On Jeffro’s Departure

Jeffro Johnson blazed up through the game blogging scene in record time. Never one of the more prolific writers on gaming, his posts were nevertheless widely recognized as making up in for their lack of quantity with massive amounts of quality. Early on, his analytical gaze turned toward Car Wars, OSR scholarship, and gaming with kids. That was what initially drew me to him, but once he sat down at the bad kids table of sci-fi and fantasy, his fate was sealed. He could have been just another casualty of the War on Noticing, but instead of sitting down, shutting up, and obeying the orders of the gaming scenesters, he forged ahead with a very un-gamerlike survey of Appendix N, and the rest is history.

In doing so, he blazed a path for those of us lost in the woods to follow. After a decade of poking fun of the SJWs in gaming – to their faces – and repeated sanctions for violating one of the many taboos present in what passes for culture amongst the SJWs, he showed me that gaming existed outside of the rainbow haired fatty crowd. He showed me that fans of the Campbellian style of science fiction – and its predecessors – didn’t just exist, they had a strong enough presence in fandom to tilt the Hugo Awards away from the steady march of Progress(ivism). As a result, my steady output as a wargame blogger sequed into the vastly more lucrative and emotionally rewarding world of literary self-publishing.

If you’ve ever enjoyed any of my stories, or any of my columns here or at the Castalia House blog, you have Jeffro to thank for it. His influence in my own work should be plain to all but the most casual reader. (For the record, Alex over at Cirsova comes in a close second, with a veritable army of other writers tied for a distant third.)

So it is with some sadness that I learned of his decision to step down as the Editor of the CH blog. I can tell you that working with Jeffro is as much fun as reading his columns. He has an infectious enthusiasm for fantasy and sci-fi in all its forms and an unabashed love of Western culture. Together, those traits helped him inspire so many others to take up the fight to recapture the themes and styles that made sci-fi and fantasy tales such an important part of our culture, and his influence will continue to be felt long after he has hung up his editorship.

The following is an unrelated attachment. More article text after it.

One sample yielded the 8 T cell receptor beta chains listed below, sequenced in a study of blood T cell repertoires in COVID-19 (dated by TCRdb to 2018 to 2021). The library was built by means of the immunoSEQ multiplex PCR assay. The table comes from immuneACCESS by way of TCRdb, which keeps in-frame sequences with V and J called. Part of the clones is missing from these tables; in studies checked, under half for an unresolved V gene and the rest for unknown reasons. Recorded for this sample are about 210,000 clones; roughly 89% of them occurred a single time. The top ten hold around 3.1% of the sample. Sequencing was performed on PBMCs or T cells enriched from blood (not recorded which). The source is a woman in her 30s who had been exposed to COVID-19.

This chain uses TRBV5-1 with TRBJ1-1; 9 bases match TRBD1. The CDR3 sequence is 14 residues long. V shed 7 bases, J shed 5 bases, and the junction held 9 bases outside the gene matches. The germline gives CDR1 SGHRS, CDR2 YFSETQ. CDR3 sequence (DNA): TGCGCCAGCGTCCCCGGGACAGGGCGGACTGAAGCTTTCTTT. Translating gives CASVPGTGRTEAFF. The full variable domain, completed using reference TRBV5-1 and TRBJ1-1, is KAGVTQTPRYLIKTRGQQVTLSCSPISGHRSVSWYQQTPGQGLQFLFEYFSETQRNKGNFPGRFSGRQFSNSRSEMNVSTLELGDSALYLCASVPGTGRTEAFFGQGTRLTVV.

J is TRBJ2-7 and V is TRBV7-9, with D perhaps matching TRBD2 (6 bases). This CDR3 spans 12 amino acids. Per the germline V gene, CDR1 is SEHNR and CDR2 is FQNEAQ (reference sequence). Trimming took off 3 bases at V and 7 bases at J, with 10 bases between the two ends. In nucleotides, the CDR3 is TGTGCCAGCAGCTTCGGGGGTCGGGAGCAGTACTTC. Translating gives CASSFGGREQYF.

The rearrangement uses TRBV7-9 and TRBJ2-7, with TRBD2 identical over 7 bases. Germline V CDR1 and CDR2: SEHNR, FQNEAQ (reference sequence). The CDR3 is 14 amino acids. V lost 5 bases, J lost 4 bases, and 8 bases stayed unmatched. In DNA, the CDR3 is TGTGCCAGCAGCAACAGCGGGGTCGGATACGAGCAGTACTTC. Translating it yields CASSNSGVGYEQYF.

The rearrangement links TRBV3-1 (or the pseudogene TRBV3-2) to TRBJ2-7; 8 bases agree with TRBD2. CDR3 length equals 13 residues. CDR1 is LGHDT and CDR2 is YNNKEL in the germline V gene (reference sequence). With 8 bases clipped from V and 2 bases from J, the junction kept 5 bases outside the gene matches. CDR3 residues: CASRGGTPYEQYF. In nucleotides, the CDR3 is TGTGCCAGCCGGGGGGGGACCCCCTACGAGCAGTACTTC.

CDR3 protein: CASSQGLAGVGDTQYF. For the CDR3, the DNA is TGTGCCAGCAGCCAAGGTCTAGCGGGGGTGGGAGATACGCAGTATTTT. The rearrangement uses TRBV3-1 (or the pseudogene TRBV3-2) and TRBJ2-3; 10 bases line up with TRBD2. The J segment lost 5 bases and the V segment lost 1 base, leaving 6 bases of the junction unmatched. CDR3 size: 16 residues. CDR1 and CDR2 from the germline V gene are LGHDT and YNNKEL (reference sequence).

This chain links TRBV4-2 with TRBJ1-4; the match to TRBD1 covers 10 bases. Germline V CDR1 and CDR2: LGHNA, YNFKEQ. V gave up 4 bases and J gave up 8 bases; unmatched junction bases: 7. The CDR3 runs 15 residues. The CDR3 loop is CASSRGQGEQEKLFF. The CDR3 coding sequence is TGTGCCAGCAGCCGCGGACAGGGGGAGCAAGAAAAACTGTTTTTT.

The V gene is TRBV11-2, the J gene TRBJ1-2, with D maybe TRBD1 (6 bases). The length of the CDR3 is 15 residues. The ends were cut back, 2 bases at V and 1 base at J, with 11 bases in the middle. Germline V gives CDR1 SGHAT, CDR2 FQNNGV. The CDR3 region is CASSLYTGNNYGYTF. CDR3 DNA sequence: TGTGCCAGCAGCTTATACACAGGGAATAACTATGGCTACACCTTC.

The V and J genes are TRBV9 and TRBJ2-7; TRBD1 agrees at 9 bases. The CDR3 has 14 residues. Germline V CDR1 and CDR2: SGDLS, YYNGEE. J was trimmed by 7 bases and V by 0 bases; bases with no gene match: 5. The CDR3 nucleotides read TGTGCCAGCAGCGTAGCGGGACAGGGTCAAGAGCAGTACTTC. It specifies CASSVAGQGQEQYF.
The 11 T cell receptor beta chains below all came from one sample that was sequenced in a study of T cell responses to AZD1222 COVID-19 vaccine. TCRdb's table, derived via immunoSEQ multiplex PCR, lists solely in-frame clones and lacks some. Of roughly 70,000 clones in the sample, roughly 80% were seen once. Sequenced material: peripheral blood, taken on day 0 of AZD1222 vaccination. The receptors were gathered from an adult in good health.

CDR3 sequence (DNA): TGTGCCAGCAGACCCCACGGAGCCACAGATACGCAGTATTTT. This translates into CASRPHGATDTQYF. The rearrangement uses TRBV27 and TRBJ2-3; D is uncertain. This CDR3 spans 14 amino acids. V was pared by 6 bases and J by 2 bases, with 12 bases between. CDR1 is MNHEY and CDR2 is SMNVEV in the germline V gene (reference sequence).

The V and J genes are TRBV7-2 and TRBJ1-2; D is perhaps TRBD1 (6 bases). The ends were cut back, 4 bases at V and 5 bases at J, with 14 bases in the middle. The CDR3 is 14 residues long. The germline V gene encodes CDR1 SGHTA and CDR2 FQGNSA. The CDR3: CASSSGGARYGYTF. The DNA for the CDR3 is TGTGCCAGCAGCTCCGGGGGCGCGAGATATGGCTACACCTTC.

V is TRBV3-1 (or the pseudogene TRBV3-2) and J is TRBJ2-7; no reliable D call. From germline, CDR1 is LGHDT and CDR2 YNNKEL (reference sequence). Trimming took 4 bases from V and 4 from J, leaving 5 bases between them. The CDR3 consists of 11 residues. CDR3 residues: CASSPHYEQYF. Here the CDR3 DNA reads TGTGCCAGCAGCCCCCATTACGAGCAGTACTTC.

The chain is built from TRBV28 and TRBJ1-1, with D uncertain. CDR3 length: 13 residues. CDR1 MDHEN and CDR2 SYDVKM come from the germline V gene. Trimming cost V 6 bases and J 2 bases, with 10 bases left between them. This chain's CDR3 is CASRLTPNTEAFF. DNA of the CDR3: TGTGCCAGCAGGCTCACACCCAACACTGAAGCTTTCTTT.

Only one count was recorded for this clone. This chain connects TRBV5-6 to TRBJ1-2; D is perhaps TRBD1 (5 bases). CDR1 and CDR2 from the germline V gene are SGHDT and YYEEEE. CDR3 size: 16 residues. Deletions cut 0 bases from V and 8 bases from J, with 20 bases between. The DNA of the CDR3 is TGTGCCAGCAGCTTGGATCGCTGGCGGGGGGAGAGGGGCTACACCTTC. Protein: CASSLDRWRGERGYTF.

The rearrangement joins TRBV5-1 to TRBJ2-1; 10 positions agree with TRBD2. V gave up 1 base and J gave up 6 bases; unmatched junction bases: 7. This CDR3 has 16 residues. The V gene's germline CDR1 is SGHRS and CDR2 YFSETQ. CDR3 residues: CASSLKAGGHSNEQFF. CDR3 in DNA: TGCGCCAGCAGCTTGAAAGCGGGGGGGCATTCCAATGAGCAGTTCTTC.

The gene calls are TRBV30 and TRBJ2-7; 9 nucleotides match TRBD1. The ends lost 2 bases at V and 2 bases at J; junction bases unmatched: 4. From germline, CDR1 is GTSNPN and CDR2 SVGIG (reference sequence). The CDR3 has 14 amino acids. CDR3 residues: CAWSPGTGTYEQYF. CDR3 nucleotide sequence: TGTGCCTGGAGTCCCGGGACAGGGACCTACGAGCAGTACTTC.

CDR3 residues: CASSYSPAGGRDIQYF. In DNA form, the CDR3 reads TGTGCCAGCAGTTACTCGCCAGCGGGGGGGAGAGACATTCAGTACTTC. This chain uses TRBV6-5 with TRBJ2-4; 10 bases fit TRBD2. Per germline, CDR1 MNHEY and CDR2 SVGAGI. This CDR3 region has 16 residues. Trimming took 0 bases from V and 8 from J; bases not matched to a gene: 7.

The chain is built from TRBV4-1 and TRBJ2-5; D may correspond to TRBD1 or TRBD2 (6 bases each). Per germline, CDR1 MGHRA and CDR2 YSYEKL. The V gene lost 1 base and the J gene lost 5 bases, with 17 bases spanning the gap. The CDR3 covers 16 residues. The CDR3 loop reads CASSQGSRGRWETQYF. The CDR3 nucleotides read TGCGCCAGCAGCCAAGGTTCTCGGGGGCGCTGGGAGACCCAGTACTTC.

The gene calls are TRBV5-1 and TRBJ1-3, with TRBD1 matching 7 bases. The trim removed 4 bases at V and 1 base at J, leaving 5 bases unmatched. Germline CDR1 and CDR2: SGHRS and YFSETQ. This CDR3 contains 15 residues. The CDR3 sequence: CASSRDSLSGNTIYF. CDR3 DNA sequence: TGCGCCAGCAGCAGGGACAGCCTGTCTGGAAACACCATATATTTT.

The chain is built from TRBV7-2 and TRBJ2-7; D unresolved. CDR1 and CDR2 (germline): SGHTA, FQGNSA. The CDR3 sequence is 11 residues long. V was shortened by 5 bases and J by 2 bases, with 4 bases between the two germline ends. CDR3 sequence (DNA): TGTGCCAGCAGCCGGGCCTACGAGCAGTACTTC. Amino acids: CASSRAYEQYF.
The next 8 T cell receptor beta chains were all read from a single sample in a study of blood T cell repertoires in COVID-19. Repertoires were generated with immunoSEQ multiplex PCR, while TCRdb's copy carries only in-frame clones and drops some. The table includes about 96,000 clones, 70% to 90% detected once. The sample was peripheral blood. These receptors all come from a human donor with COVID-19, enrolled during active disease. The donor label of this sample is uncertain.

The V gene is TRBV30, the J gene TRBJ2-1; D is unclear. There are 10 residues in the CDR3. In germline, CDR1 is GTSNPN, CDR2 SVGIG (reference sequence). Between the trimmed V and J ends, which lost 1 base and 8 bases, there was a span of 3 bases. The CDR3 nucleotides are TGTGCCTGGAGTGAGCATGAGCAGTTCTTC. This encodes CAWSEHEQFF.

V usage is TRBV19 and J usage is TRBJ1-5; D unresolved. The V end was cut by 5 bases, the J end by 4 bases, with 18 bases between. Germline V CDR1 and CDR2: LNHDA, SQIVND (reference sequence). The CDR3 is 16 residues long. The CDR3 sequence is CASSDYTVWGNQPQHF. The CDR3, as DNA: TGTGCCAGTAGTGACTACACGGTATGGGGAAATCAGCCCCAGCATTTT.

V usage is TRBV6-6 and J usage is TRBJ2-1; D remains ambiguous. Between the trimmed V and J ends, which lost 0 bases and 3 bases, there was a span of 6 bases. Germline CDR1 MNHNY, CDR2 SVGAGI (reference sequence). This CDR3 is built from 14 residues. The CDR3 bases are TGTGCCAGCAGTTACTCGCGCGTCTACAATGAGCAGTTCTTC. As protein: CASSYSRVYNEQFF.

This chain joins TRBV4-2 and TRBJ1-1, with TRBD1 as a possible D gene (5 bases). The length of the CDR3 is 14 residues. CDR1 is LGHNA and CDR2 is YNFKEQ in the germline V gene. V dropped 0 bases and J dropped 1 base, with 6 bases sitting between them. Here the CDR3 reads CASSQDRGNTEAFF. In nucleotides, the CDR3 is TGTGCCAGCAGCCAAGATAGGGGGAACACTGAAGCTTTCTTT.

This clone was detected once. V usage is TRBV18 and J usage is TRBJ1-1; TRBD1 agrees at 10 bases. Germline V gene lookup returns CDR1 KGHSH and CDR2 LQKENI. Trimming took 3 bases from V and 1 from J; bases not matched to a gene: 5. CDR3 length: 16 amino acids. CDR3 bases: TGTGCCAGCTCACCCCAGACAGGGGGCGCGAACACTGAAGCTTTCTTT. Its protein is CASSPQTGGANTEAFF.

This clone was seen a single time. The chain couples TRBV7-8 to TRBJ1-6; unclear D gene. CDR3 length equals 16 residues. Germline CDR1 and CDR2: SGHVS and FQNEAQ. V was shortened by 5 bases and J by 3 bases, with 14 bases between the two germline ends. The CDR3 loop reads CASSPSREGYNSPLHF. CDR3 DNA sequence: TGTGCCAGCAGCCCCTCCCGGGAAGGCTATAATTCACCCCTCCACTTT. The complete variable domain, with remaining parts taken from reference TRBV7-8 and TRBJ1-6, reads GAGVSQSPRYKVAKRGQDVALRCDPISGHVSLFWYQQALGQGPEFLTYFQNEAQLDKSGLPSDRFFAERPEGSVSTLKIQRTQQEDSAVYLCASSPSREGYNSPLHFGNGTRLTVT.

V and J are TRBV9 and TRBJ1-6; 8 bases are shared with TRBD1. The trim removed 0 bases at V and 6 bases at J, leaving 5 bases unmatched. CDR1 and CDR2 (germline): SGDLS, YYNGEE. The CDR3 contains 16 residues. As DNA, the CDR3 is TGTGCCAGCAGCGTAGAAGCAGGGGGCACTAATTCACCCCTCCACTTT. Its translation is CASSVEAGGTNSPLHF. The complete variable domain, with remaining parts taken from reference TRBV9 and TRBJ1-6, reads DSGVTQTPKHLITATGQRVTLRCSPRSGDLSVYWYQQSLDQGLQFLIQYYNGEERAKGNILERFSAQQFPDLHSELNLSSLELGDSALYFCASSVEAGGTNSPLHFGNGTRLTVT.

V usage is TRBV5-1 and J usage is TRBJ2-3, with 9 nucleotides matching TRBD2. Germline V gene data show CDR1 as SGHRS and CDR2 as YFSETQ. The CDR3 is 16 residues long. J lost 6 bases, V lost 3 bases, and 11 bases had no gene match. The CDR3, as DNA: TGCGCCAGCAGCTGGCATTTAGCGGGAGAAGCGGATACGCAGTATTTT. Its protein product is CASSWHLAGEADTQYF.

I know that his influence on me will remain. He has always been ready with advice when my own certitude wavered, and support when my own doubts cropped up. Even if he never writes another word, he has already set something big in motion that not even Jeffro himself could stop.   Even if the history books fail to recognize his influence – and many of those who would write such histories have already stuck his name down the memory hole for his crimethink – the fact of his influence will remain and linger for at least as long as my own works continue to hit the digital shelves over at Amazon.com.

On the bright side, his successor, Morgan Holmes, has been an excellent source of information about some relatively obscure topics in sf/f.  His long running series on forgotten sf/f artists has been fascinating, even for those of us who never paid much attention to art beyond Frazetta and a few of TSR’s stalwart painters.  Jeffro leaves the blog in good hands, and I continue to be excited to be a part of it.

About Jon Mollison

Jon Mollison was weaned at the literary knee of Tolkein, Howard, Moore, and Burroughs. He spent decades wandering in the wilderness of modern genre fiction, wondering when the magic and wonder went out of the world of dragons and space ships. In his darkest hour, he encountered a wise man who handed him the open secrets to crafting works that emulate the stories of the great authors who built the genre. They are easily summarized in but two words: Regress Harder. Now one of the twelve champions of the Pulp Revolution, his self-published works represent a more direct lineage to the tales of action, mystery, romance, virtue, and pure unalloyed adventure than the bland imitations churned out by New York City publishing houses in recent decades.
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